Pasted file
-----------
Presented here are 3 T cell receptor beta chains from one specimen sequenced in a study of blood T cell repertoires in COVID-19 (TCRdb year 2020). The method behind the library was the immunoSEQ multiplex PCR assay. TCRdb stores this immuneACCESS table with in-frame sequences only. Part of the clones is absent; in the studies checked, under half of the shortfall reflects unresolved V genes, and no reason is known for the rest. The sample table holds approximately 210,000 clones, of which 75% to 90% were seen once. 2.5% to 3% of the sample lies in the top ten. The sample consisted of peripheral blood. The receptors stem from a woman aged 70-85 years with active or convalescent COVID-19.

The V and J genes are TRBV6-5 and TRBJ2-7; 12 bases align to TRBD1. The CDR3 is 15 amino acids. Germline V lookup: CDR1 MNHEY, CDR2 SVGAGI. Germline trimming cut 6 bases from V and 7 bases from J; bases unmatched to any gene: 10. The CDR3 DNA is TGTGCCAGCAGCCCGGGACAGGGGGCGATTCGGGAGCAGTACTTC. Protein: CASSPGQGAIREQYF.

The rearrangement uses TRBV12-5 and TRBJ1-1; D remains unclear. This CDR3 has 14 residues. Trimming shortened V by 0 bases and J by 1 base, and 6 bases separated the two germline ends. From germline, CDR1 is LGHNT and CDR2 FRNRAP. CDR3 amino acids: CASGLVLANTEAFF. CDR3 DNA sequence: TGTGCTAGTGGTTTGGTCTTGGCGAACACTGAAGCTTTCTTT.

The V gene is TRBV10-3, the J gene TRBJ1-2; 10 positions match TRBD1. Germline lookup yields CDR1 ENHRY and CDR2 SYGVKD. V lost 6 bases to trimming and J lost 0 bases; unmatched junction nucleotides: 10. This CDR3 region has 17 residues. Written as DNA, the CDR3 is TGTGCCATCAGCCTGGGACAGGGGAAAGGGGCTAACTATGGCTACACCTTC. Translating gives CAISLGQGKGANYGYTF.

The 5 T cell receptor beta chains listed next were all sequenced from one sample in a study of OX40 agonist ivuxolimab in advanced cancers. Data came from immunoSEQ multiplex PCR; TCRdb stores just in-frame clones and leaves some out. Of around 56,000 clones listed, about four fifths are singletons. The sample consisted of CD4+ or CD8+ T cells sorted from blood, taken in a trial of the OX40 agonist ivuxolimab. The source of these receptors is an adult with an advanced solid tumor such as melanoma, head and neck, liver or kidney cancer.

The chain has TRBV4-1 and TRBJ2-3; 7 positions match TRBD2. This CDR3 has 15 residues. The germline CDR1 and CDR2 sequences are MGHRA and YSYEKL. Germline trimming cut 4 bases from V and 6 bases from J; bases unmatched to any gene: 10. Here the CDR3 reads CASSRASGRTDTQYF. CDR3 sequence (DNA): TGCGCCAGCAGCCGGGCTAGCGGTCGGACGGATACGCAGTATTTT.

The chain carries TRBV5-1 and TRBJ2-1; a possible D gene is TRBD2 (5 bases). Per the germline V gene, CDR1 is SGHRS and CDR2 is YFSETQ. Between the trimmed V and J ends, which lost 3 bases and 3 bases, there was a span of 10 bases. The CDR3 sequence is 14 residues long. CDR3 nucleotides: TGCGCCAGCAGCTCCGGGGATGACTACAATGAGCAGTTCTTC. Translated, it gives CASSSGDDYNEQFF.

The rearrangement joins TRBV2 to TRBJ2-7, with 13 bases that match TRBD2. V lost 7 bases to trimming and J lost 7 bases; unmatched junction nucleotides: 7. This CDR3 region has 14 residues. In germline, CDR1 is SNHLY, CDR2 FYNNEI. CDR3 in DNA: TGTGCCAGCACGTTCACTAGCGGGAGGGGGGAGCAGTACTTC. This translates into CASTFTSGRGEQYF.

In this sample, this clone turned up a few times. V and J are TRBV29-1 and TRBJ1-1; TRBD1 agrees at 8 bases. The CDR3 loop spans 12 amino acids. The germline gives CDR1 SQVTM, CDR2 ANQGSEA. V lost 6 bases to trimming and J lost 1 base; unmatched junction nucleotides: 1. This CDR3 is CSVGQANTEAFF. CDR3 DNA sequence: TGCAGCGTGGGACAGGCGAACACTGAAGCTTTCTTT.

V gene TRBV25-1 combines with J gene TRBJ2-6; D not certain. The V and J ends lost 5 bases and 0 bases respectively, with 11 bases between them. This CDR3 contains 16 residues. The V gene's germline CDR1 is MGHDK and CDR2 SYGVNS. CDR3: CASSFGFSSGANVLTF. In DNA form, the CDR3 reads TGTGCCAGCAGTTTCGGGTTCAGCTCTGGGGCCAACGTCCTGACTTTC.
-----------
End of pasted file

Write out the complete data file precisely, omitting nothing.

Presented here are 3 T cell receptor beta chains from one specimen sequenced in a study of blood T cell repertoires in COVID-19 (TCRdb year 2020). The method behind the library was the immunoSEQ multiplex PCR assay. TCRdb stores this immuneACCESS table with in-frame sequences only. Part of the clones is absent; in the studies checked, under half of the shortfall reflects unresolved V genes, and no reason is known for the rest. The sample table holds approximately 210,000 clones, of which 75% to 90% were seen once. 2.5% to 3% of the sample lies in the top ten. The sample consisted of peripheral blood. The receptors stem from a woman aged 70-85 years with active or convalescent COVID-19.

The V and J genes are TRBV6-5 and TRBJ2-7; 12 bases align to TRBD1. The CDR3 is 15 amino acids. Germline V lookup: CDR1 MNHEY, CDR2 SVGAGI. Germline trimming cut 6 bases from V and 7 bases from J; bases unmatched to any gene: 10. The CDR3 DNA is TGTGCCAGCAGCCCGGGACAGGGGGCGATTCGGGAGCAGTACTTC. Protein: CASSPGQGAIREQYF.

The rearrangement uses TRBV12-5 and TRBJ1-1; D remains unclear. This CDR3 has 14 residues. Trimming shortened V by 0 bases and J by 1 base, and 6 bases separated the two germline ends. From germline, CDR1 is LGHNT and CDR2 FRNRAP. CDR3 amino acids: CASGLVLANTEAFF. CDR3 DNA sequence: TGTGCTAGTGGTTTGGTCTTGGCGAACACTGAAGCTTTCTTT.

The V gene is TRBV10-3, the J gene TRBJ1-2; 10 positions match TRBD1. Germline lookup yields CDR1 ENHRY and CDR2 SYGVKD. V lost 6 bases to trimming and J lost 0 bases; unmatched junction nucleotides: 10. This CDR3 region has 17 residues. Written as DNA, the CDR3 is TGTGCCATCAGCCTGGGACAGGGGAAAGGGGCTAACTATGGCTACACCTTC. Translating gives CAISLGQGKGANYGYTF.

The 5 T cell receptor beta chains listed next were all sequenced from one sample in a study of OX40 agonist ivuxolimab in advanced cancers. Data came from immunoSEQ multiplex PCR; TCRdb stores just in-frame clones and leaves some out. Of around 56,000 clones listed, about four fifths are singletons. The sample consisted of CD4+ or CD8+ T cells sorted from blood, taken in a trial of the OX40 agonist ivuxolimab. The source of these receptors is an adult with an advanced solid tumor such as melanoma, head and neck, liver or kidney cancer.

The chain has TRBV4-1 and TRBJ2-3; 7 positions match TRBD2. This CDR3 has 15 residues. The germline CDR1 and CDR2 sequences are MGHRA and YSYEKL. Germline trimming cut 4 bases from V and 6 bases from J; bases unmatched to any gene: 10. Here the CDR3 reads CASSRASGRTDTQYF. CDR3 sequence (DNA): TGCGCCAGCAGCCGGGCTAGCGGTCGGACGGATACGCAGTATTTT.

The chain carries TRBV5-1 and TRBJ2-1; a possible D gene is TRBD2 (5 bases). Per the germline V gene, CDR1 is SGHRS and CDR2 is YFSETQ. Between the trimmed V and J ends, which lost 3 bases and 3 bases, there was a span of 10 bases. The CDR3 sequence is 14 residues long. CDR3 nucleotides: TGCGCCAGCAGCTCCGGGGATGACTACAATGAGCAGTTCTTC. Translated, it gives CASSSGDDYNEQFF.

The rearrangement joins TRBV2 to TRBJ2-7, with 13 bases that match TRBD2. V lost 7 bases to trimming and J lost 7 bases; unmatched junction nucleotides: 7. This CDR3 region has 14 residues. In germline, CDR1 is SNHLY, CDR2 FYNNEI. CDR3 in DNA: TGTGCCAGCACGTTCACTAGCGGGAGGGGGGAGCAGTACTTC. This translates into CASTFTSGRGEQYF.

In this sample, this clone turned up a few times. V and J are TRBV29-1 and TRBJ1-1; TRBD1 agrees at 8 bases. The CDR3 loop spans 12 amino acids. The germline gives CDR1 SQVTM, CDR2 ANQGSEA. V lost 6 bases to trimming and J lost 1 base; unmatched junction nucleotides: 1. This CDR3 is CSVGQANTEAFF. CDR3 DNA sequence: TGCAGCGTGGGACAGGCGAACACTGAAGCTTTCTTT.

V gene TRBV25-1 combines with J gene TRBJ2-6; D not certain. The V and J ends lost 5 bases and 0 bases respectively, with 11 bases between them. This CDR3 contains 16 residues. The V gene's germline CDR1 is MGHDK and CDR2 SYGVNS. CDR3: CASSFGFSSGANVLTF. In DNA form, the CDR3 reads TGTGCCAGCAGTTTCGGGTTCAGCTCTGGGGCCAACGTCCTGACTTTC.